Cinemetrics: The Digital “Fingerprints” of Film

Cinemetrics refers to a unique process of digitally analyzing a movie’s various characteristics, and creating dynamic visual representations of the data. The creation of this new type of infographic formed the graduate thesis work of graphic designer and creative coder Frederic Brodbeck at the Royal Academy of Arts, Den Haag in South Holland.

As the young innovator describes the project, the idea behind Cinemetrics is to measure movie data in order to reveal a digital “fingerprint” of the film’s characteristics (such as editing structure, color, speech or motion) and transforming them into graphic representations that can be compared side by side with other films of similar genre, remakes or even other works by the same director.

Watch the video below to see just how in-depth Brodbeck’s creations are compared to the infographics commonly seen on your average film blog:

Brodbeck recognized that there were already plenty of infographics using metadata related to movies, such as budget, box office data and awards. However, he desired to use the movie itself as a source of data to create much more complex and interactive graphic representations. Brodbeck built custom software that disassembled video files into their components — video, audio, subtitles — and then processed them frame by frame. Information such as the movie’s structure and the balance and prominence of various visual elements are extracted, analyzed and transformed into pulsing, radial graphic representations. Viewers can then interact with the individual “fingerprint” graphs, revealing the associated scene ‘stills’ at any point in the movie.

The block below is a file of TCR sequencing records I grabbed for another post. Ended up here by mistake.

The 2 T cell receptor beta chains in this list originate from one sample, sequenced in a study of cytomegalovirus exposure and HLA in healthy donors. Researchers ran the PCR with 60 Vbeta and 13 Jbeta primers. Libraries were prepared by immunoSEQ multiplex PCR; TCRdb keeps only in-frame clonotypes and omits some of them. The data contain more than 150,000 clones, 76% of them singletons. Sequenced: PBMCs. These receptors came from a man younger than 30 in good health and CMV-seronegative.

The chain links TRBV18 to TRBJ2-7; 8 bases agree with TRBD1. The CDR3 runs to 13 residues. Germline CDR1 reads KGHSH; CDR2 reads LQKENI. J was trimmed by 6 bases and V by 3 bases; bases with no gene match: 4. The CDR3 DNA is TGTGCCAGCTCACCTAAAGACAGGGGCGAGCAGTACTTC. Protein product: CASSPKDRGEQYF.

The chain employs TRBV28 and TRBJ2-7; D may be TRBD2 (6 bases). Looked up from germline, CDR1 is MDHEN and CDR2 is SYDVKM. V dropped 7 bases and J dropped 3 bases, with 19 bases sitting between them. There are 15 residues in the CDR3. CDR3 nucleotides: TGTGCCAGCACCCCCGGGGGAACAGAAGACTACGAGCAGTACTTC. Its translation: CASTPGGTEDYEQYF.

Brodbeck explains on his website: “Not only cinema enthusiasts might benefit, but also for regular people an alternative way of looking at movies could provide an interesting new way of choosing movies based on formal criteria. For instance: ‘I don’t want to see the dark one with lots of motion, that colorful one with the great amount of spoken words looks much more interesting to me.’”